It’s in these difficult times the family needs someone to help keep them together and moving in the right direction.  And this is again when Mary Poppins (Emily Blunt) appears and with her comes the familiar framework of the original film, along with a slew of musical numbers, some of which are effective, and others that could have been shortened or cut altogether.  Nonetheless, the story proceeds as Mary begins by getting the three children to shape up and learn from her time tested wisdom.  As Mary takes the children through a whimsical array of animated worlds and choreographed dance numbers, Michael continues in his attempts to save the family’s home by imploring the bank manager, Wilkins (Colin Firth), to give them more time.  But of course, there are ill intentioned motivations behind the bank’s business dealings unbeknownst to the Banks family.

     Marshall manages to work in cameos and musical numbers that include both Dick Van Dyke and Angela Lansbury who starred in the original, as well as an unneeded detour involving Mary’s cousin Topsy, played by Meryl Streep.  The script, written by David Magee, seeks to inject a number of life lessons, courtesy of Mary, as the stress of losing their home so soon after the loss of their wife and mother begins to take a toll.  And those lessons revolve directly around Mary preaching you must never forget how to be a child.  What she means is holding on to the ability to be happy and thankful for what you have, knowing the rest will eventually work itself out.  Loss is something nearly impossible to deal with and the themes explored in “Mary Poppins Returns” are definitely well beyond the younger crowd parents may believe the film is intended for.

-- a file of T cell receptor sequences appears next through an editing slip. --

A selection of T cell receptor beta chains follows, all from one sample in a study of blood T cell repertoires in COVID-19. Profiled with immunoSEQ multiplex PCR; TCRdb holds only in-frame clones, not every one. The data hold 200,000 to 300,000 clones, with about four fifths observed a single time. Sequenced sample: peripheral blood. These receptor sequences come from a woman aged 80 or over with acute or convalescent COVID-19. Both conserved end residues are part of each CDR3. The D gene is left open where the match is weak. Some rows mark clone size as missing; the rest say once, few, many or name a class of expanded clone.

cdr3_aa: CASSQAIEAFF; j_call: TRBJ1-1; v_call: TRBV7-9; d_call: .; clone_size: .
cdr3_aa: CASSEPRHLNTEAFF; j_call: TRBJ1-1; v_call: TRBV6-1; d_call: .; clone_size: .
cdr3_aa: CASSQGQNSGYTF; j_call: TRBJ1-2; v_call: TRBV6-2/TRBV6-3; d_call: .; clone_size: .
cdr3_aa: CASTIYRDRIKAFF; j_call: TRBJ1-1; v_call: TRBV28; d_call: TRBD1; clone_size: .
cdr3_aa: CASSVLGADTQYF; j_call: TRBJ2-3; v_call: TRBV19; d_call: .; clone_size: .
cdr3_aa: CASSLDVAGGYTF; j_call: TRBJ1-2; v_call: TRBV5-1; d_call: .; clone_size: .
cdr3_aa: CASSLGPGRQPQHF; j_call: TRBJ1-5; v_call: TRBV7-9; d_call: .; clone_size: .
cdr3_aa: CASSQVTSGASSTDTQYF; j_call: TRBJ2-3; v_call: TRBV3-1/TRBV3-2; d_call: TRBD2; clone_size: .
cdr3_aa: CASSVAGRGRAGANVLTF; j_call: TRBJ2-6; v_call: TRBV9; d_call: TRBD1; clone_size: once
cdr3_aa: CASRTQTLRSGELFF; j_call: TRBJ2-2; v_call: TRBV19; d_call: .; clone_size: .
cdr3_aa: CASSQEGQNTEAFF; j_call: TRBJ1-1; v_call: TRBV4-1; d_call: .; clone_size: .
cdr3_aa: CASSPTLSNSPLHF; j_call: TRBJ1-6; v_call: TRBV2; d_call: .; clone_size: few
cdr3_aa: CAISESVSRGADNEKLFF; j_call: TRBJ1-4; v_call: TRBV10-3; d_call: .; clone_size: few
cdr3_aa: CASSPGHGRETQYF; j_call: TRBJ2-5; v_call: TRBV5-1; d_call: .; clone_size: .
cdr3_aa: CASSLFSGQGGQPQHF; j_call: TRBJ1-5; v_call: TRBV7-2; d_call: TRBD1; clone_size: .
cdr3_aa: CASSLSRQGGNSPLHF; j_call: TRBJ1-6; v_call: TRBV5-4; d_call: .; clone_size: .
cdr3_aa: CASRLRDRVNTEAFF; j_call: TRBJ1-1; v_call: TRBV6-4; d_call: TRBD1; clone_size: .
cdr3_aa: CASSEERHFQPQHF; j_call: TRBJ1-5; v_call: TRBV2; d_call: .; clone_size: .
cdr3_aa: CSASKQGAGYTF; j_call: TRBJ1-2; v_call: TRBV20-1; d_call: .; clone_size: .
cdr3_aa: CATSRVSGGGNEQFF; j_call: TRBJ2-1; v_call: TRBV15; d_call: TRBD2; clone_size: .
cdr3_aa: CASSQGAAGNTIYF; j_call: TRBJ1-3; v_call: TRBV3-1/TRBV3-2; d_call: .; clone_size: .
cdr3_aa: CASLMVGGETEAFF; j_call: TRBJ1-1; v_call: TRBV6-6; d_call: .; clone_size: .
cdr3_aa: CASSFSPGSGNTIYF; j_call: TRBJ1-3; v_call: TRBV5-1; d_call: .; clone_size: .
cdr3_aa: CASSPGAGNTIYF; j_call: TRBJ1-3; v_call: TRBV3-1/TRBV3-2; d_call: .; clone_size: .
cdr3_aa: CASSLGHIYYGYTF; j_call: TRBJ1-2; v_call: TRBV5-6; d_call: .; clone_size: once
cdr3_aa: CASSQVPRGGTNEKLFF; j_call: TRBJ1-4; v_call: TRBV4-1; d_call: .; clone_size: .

After her tour de force performance in “A Quiet Place” earlier this year, Emily Blunt ably steps into the shoes of the character made famous by Julie Andrews.  And she does so, not necessarily by making the character her own, but rather continuing on with the performance as if Andrews had never left.  She absolutely nails it, from the mannerisms to the look.  With so much to measure up to and expectations through the roof, the entire cast is certainly up to the task, providing a film that is sure to lift your family’s spirit and perhaps even help you realize things are not all that bad after all.  No one said “Star Wars: The Force Awakens” was better than “Star Wars: A New Hope”, but that doesn’t mean the modern filmmakers here haven’t created something equally as special.  The original is always the benchmark, especially if you grew up with it.  “Mary Poppins Returns” is a sequel that doesn’t seek to necessarily surpass it’s predecessor, but instead looks to remind all of us what makes this character one of the most iconic in all of Disney lore. GRADE: B+